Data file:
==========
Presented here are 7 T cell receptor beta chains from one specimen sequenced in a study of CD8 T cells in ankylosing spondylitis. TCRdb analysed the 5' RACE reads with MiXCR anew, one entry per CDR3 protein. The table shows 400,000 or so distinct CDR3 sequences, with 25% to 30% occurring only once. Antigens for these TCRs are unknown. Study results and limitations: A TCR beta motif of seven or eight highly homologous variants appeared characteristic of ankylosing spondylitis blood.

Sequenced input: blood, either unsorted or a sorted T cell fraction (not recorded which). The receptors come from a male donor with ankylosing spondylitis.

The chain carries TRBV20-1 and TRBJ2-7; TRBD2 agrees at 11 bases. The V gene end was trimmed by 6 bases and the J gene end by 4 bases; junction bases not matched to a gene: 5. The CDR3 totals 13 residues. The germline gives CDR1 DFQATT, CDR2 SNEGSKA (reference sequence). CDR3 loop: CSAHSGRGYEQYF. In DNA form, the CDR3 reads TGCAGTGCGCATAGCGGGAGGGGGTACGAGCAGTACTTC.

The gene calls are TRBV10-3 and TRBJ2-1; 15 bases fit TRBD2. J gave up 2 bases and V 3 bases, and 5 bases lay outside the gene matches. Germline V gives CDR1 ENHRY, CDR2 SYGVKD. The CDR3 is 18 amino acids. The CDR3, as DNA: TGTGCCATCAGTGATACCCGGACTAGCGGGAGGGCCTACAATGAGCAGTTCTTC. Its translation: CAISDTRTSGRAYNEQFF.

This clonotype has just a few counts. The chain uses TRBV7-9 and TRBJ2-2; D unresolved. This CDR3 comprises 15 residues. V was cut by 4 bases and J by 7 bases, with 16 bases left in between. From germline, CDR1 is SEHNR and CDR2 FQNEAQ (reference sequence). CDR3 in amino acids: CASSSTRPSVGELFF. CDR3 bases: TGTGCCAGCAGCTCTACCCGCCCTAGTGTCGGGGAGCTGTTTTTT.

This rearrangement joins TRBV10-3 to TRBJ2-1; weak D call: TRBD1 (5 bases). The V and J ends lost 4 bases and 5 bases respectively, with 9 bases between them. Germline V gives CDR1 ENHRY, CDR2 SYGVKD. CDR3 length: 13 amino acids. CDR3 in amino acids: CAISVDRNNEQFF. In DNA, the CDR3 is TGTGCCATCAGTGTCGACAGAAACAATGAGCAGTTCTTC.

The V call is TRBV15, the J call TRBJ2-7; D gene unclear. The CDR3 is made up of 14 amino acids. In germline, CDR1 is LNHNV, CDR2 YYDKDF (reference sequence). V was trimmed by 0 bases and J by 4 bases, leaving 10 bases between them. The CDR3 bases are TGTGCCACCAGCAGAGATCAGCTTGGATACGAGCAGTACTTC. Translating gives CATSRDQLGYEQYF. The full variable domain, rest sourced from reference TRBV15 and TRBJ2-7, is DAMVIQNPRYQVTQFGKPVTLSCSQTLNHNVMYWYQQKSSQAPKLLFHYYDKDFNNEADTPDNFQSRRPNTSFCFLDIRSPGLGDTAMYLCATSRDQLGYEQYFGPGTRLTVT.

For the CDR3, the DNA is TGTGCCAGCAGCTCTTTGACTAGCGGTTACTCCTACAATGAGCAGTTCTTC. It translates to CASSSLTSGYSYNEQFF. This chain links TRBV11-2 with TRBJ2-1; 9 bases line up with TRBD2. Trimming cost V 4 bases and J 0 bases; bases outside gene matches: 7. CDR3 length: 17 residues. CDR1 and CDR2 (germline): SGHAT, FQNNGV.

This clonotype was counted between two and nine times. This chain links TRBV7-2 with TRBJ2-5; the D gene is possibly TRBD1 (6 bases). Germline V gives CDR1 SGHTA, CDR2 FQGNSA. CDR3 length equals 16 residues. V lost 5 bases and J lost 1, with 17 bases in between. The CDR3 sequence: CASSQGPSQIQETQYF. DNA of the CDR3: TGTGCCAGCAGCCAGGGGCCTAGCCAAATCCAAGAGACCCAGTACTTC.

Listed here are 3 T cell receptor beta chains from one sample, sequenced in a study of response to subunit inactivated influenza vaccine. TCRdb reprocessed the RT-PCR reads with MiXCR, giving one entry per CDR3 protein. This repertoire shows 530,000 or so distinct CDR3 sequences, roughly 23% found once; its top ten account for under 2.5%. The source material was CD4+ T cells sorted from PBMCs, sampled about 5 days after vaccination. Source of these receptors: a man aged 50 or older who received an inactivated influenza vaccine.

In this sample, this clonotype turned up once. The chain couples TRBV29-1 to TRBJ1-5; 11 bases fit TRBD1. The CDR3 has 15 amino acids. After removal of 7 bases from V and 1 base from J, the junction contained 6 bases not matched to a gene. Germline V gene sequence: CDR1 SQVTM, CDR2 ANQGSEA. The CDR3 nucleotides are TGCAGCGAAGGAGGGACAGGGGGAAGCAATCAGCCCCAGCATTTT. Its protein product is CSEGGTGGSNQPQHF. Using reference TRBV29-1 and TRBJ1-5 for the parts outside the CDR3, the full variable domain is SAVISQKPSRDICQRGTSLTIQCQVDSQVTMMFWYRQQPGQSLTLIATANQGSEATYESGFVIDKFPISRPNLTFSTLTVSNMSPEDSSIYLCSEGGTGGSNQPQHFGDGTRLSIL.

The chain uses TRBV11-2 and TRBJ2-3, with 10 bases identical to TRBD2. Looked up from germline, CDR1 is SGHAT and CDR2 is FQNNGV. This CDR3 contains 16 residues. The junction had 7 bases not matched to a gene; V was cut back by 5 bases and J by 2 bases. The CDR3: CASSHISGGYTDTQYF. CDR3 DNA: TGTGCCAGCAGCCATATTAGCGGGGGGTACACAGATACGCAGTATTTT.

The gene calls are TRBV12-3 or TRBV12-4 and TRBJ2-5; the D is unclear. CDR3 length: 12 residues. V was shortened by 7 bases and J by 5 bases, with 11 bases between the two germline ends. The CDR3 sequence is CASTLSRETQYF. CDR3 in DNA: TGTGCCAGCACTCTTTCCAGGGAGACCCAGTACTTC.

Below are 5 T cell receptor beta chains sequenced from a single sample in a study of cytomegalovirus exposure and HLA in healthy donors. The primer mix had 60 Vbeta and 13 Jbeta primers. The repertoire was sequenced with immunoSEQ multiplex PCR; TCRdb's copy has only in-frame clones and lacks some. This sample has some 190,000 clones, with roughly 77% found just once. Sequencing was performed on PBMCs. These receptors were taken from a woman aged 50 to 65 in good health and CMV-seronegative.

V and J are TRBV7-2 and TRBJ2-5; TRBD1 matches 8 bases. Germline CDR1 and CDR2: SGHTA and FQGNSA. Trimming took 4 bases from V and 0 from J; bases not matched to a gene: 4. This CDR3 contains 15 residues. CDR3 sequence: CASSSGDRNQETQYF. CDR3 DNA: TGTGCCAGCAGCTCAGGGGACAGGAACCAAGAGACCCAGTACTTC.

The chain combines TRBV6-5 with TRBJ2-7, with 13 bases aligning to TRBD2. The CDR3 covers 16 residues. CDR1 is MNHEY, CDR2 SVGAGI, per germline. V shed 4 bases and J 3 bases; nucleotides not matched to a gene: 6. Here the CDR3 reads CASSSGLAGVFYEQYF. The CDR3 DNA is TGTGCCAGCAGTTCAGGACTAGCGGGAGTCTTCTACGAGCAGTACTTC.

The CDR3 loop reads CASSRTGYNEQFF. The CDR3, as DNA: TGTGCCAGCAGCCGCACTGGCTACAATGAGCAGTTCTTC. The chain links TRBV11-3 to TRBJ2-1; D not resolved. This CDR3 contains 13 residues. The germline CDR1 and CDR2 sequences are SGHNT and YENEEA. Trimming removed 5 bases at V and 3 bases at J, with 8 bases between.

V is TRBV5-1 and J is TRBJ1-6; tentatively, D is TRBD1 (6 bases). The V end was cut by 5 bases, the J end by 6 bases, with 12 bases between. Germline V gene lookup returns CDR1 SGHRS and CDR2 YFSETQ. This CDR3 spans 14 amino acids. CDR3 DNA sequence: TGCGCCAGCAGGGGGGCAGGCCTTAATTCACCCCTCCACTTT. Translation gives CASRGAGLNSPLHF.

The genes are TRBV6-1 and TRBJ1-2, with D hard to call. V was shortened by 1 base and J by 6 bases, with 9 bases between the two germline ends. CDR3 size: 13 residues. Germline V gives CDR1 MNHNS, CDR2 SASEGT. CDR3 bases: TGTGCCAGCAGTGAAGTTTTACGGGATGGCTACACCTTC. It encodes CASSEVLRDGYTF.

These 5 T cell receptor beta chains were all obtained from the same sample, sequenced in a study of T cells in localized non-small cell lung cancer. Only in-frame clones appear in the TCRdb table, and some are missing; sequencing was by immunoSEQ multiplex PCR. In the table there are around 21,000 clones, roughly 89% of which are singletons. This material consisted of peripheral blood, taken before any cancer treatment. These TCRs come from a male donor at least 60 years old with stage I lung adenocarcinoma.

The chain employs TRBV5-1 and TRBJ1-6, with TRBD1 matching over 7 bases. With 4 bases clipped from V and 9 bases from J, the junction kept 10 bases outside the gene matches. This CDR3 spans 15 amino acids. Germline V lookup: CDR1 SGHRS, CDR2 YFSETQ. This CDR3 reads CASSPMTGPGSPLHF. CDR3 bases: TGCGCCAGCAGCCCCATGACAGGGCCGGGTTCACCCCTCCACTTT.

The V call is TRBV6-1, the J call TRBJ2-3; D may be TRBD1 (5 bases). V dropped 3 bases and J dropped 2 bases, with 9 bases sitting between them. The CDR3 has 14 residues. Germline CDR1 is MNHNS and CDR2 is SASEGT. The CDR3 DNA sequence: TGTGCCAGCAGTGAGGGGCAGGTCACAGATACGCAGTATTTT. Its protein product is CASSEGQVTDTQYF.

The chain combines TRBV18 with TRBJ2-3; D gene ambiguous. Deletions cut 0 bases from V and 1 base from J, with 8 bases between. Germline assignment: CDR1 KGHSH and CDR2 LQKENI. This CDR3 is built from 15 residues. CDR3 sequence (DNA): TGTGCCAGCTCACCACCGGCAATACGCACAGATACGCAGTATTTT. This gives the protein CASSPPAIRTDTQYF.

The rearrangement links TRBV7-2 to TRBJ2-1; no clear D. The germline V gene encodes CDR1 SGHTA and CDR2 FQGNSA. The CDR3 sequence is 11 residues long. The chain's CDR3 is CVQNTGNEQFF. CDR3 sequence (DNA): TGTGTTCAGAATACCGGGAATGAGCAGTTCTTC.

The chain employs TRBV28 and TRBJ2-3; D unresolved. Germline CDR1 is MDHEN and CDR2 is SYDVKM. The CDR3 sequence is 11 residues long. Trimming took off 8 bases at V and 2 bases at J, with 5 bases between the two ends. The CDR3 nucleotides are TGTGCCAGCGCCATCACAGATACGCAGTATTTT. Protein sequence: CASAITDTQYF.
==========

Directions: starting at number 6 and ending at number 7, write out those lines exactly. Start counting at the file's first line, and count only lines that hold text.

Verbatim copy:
This rearrangement joins TRBV10-3 to TRBJ2-1; weak D call: TRBD1 (5 bases). The V and J ends lost 4 bases and 5 bases respectively, with 9 bases between them. Germline V gives CDR1 ENHRY, CDR2 SYGVKD. CDR3 length: 13 amino acids. CDR3 in amino acids: CAISVDRNNEQFF. In DNA, the CDR3 is TGTGCCATCAGTGTCGACAGAAACAATGAGCAGTTCTTC.

The V call is TRBV15, the J call TRBJ2-7; D gene unclear. The CDR3 is made up of 14 amino acids. In germline, CDR1 is LNHNV, CDR2 YYDKDF (reference sequence). V was trimmed by 0 bases and J by 4 bases, leaving 10 bases between them. The CDR3 bases are TGTGCCACCAGCAGAGATCAGCTTGGATACGAGCAGTACTTC. Translating gives CATSRDQLGYEQYF. The full variable domain, rest sourced from reference TRBV15 and TRBJ2-7, is DAMVIQNPRYQVTQFGKPVTLSCSQTLNHNVMYWYQQKSSQAPKLLFHYYDKDFNNEADTPDNFQSRRPNTSFCFLDIRSPGLGDTAMYLCATSRDQLGYEQYFGPGTRLTVT.